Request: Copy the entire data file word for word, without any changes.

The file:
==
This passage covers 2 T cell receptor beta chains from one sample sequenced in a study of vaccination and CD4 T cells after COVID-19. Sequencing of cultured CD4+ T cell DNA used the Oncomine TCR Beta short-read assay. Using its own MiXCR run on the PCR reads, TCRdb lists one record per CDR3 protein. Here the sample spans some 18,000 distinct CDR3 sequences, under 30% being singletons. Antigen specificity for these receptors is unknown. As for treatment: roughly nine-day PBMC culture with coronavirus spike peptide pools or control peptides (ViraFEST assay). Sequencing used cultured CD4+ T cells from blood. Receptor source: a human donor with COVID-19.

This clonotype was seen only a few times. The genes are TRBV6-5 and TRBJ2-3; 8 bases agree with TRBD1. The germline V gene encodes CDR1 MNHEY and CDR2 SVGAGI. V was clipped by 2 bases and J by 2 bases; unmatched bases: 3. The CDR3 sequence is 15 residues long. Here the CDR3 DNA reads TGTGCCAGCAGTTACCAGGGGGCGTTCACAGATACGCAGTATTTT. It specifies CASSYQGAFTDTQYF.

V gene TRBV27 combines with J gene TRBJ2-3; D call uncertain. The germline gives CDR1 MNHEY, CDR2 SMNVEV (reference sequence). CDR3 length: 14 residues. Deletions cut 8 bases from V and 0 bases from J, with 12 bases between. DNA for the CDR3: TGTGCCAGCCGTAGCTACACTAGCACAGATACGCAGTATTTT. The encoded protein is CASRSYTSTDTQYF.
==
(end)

This passage covers 2 T cell receptor beta chains from one sample sequenced in a study of vaccination and CD4 T cells after COVID-19. Sequencing of cultured CD4+ T cell DNA used the Oncomine TCR Beta short-read assay. Using its own MiXCR run on the PCR reads, TCRdb lists one record per CDR3 protein. Here the sample spans some 18,000 distinct CDR3 sequences, under 30% being singletons. Antigen specificity for these receptors is unknown. As for treatment: roughly nine-day PBMC culture with coronavirus spike peptide pools or control peptides (ViraFEST assay). Sequencing used cultured CD4+ T cells from blood. Receptor source: a human donor with COVID-19.

This clonotype was seen only a few times. The genes are TRBV6-5 and TRBJ2-3; 8 bases agree with TRBD1. The germline V gene encodes CDR1 MNHEY and CDR2 SVGAGI. V was clipped by 2 bases and J by 2 bases; unmatched bases: 3. The CDR3 sequence is 15 residues long. Here the CDR3 DNA reads TGTGCCAGCAGTTACCAGGGGGCGTTCACAGATACGCAGTATTTT. It specifies CASSYQGAFTDTQYF.

V gene TRBV27 combines with J gene TRBJ2-3; D call uncertain. The germline gives CDR1 MNHEY, CDR2 SMNVEV (reference sequence). CDR3 length: 14 residues. Deletions cut 8 bases from V and 0 bases from J, with 12 bases between. DNA for the CDR3: TGTGCCAGCCGTAGCTACACTAGCACAGATACGCAGTATTTT. The encoded protein is CASRSYTSTDTQYF.